In November 1962, the United States discovered an installation of Intermediate Range Ballistic Missiles (IRBMs) on the island of Cuba, just 90 miles from the coast of Florida. The Soviet Union, who hitherto was strategically inferior to the United States in nuclear capability, donated these missiles to Cuba. Moscow sought diplomatic goals aimed at weakening the US’s continued policy of containment of communism, including a withdrawal of US forces from Berlin, a guarantee that the US would not invade Cuba, and a removal of US missiles from Turkey. The instalment of IRBMs in Cuba strengthened Moscow’s bargaining power in negotiations with the United States. For the first time, the United States were threatened by a military capable of reaching far inside their borders with a potential capability for mass destruction. Unlike previous ground force encounters through history, this threat endangered their major political institutions, civilian population centres, and industrial structures. US president Kennedy was determined that the Soviet Union would not back him into a corner, and was left with no other option than to stand firm against the Soviet’s demands. In a time of mass public hysteria, there was no significant opposition to this stance. Kennedy could not compromise, at all costs, even if this meant risking a third world war.
Following the 1959 Cuban revolution, where the guerrilla forces led by Fidel Castro overthrew the US-backed dictator Batista in Cuba, the United States showed determination to re-establish a capitalist-led regime. In a time of bipolar international politics, it was a degradation to capitalist dignity that there should be a communist regime just 90 miles from the coast of the world’s strongest capitalist power. Castro did not initially declared any alignment with Moscow. Indeed in April 1959, the Cuban leader even visited the United States to discuss financial aid for an their industrialization program . However the United States saw communism in any form as an enemy. In the time leading up to the Cuban Missile Crisis, the CIA repeatedly endeavoured to displace Castro from power.
The attempts to overthrow Castro finally came to a head when, in blah 19blah, a CIA-backed force of 1500 men, mainly Cuban exiles, landed at the Bay of Pigs, undertaking to storm into Havana and drive out Castro’s regime. Within three days Castro’s army easily repelled this invasion. The CIA had tried to disguise returning planes landing in Florida as that of defected Cuban air force fighters, but without difficulty the press identified them as CIA planes. This invasion was clear confirmation of the US intent to overthrow Castro. Documents have since been released proving further attempts to undermine Castro, including failed assassination attempts , confirming the determination of the US to dispose of the leader. In 19XX, he formally aligned Cuba with Soviet communism.
When Cuba finally declared its alliance with the USSR in 19XX, this now gave the Soviets the perfect justification for using their comrades as a base for nuclear missiles.
If we are to understand why the United States were prepared to risk a third World War, we must first understand the significance of the threat they posed. Until the missiles were installed in Cuba, the United States clearly had the upper hand in terms of the strategic positioning of nuclear weapons of mass destruction. Before 1961, 5 failed US attempts at launching ballistic missiles and one failed attempt at launching a satellite into space, had led to the media publicly announcing that the United States were falling back in the nuclear arms race. With the impending presidential election, Democratic candidate exploited the Republican failure to prevent Soviet superiority in the run up to the polls.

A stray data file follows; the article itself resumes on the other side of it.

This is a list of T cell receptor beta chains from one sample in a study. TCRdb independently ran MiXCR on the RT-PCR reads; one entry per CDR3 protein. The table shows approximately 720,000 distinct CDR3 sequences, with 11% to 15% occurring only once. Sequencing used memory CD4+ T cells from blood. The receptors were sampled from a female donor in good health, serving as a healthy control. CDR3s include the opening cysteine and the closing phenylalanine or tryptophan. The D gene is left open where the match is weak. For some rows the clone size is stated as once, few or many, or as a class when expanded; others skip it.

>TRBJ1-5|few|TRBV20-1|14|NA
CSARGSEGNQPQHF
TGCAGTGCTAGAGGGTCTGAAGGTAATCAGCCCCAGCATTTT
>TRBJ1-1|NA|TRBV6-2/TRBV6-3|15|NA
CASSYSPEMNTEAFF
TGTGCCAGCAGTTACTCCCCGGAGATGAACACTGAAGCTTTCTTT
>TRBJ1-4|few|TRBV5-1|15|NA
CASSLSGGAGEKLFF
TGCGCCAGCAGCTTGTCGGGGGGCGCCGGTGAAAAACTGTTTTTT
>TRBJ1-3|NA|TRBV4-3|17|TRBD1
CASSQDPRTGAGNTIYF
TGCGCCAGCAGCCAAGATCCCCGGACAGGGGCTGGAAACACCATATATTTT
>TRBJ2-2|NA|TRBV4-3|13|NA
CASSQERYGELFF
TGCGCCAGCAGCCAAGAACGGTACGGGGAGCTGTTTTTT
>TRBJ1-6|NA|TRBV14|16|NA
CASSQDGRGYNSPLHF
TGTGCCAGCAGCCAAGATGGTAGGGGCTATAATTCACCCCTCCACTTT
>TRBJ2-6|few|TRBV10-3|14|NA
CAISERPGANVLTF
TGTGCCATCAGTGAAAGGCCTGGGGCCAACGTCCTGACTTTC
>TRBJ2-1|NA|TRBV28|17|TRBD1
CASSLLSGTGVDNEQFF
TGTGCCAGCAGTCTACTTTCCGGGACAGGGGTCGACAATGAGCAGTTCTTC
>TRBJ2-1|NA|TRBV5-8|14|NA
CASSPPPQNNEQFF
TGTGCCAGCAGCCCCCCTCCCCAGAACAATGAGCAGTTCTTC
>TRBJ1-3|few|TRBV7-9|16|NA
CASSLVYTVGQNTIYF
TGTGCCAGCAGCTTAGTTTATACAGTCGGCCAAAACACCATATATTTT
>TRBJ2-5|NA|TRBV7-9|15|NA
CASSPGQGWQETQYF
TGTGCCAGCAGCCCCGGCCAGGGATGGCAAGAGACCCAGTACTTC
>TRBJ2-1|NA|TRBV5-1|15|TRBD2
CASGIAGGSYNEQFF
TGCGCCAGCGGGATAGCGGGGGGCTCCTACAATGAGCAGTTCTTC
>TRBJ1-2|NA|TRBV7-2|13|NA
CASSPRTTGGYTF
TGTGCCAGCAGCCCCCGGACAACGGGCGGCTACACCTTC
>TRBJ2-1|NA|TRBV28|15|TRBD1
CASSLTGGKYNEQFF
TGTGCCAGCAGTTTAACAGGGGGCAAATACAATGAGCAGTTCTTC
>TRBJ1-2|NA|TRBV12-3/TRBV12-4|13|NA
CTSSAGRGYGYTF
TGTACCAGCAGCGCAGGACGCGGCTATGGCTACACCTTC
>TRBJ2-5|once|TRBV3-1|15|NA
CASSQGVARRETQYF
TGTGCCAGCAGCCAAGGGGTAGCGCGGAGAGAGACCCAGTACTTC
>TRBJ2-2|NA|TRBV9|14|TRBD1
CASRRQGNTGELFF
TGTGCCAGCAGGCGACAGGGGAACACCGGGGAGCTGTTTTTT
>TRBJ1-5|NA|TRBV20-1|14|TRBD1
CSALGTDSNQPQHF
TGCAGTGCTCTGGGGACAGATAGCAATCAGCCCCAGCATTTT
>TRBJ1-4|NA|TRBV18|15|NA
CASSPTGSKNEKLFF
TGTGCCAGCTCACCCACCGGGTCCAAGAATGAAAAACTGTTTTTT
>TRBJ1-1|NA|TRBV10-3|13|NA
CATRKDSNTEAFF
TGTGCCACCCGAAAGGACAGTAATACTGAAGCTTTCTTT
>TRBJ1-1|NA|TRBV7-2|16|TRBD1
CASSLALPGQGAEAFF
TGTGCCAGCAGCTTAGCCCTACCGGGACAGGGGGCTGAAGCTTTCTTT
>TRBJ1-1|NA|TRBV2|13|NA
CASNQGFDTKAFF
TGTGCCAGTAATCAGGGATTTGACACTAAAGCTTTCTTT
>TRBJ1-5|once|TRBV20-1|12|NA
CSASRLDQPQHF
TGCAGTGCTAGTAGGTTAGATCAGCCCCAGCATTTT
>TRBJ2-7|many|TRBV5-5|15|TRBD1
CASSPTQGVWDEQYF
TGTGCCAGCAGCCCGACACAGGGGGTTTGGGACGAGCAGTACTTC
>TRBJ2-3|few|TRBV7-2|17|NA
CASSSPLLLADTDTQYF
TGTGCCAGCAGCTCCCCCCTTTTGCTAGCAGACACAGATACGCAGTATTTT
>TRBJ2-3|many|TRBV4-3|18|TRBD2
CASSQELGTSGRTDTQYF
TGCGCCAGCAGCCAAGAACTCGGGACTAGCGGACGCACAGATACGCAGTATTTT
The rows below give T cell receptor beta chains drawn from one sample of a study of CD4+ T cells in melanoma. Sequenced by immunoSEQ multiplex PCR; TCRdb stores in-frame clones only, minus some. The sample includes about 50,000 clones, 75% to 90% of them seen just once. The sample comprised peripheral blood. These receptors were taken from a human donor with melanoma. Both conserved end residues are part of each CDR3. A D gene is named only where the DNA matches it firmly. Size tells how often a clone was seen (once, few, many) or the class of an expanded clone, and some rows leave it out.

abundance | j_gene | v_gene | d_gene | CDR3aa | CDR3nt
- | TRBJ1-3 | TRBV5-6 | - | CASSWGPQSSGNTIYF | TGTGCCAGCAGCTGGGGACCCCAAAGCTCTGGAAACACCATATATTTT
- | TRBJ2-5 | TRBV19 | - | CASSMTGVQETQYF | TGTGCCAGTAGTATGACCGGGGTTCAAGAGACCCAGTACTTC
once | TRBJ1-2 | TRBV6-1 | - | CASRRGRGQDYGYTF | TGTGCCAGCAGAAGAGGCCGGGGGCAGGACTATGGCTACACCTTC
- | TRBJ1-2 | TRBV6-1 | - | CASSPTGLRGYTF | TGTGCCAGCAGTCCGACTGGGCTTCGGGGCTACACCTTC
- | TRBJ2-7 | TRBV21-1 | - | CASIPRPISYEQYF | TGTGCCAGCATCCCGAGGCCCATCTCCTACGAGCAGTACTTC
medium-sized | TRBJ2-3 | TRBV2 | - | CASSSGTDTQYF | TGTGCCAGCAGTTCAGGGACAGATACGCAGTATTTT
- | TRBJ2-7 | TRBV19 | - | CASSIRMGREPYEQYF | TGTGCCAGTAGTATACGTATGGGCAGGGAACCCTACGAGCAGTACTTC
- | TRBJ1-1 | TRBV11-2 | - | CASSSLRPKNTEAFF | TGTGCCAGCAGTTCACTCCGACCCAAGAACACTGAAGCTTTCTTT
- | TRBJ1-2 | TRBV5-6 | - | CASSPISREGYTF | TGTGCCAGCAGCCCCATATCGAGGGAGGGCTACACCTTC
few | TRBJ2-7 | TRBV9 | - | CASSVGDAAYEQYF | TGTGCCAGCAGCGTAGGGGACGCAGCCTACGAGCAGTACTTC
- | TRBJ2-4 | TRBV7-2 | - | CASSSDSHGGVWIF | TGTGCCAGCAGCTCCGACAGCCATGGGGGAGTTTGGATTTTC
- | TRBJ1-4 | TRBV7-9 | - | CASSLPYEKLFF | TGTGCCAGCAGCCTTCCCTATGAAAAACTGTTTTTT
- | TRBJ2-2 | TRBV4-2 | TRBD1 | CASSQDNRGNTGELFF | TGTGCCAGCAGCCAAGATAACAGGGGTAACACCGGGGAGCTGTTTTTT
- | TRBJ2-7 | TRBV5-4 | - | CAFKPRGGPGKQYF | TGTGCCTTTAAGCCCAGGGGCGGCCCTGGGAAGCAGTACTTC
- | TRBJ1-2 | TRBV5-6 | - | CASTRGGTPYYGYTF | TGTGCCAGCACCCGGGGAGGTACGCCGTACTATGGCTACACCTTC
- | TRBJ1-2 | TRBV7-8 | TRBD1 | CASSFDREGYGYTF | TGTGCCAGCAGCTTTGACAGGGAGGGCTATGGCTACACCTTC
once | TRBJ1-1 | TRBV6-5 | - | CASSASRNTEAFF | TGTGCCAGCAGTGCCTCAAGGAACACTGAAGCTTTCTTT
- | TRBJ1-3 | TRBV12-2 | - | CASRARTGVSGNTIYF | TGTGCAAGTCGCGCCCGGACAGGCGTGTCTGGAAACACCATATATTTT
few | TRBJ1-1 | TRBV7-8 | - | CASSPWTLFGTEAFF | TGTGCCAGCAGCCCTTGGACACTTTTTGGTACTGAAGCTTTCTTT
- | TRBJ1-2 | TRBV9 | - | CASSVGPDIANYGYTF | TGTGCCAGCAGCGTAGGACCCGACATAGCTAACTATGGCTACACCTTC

However in 1961, US spokesmen publicly announced their nuclear supremacy over the Soviets. Not only did they have an estimated 17 times more nuclear power than the Soviet Union , but they also had nuclear missile bases in Turkey, Italy, and the Federal Republic of Germany, all with their missiles pointed at the Soviet Union. The Soviets did not have the long-range nuclear capabilities of the United States, and so the oceans served as a natural protective shield. The strategic positioning of missiles in Cuba strengthened the Moscow’s bargaining power in negotiations with the United States.
The weapons alone were enough to create mass hysteria, but the fact that the US discovered them before the Soviet Union or Cuba declared their existence added greatly to suspicion concerning Moscow’s motives. Khruschev and Castro intended to publicly announce the existence of the missiles in November, after the United States congressional elections, but the fact that the United States had failed to prevent their instalment at the outset, further undermined American national security, pressurising the President to remain firm in his response. While it was officially declared that the missiles were placed in Cuba exclusively to prevent further invasions, few have since argued that there were no further underlying Soviet motives. Until now, the Soviet Union was clearly in no position to make political demands to a formidably stronger United States. With missiles now in a position to cause severe devastation to America, this now put the Soviet Union in good standing to negotiate over other issues.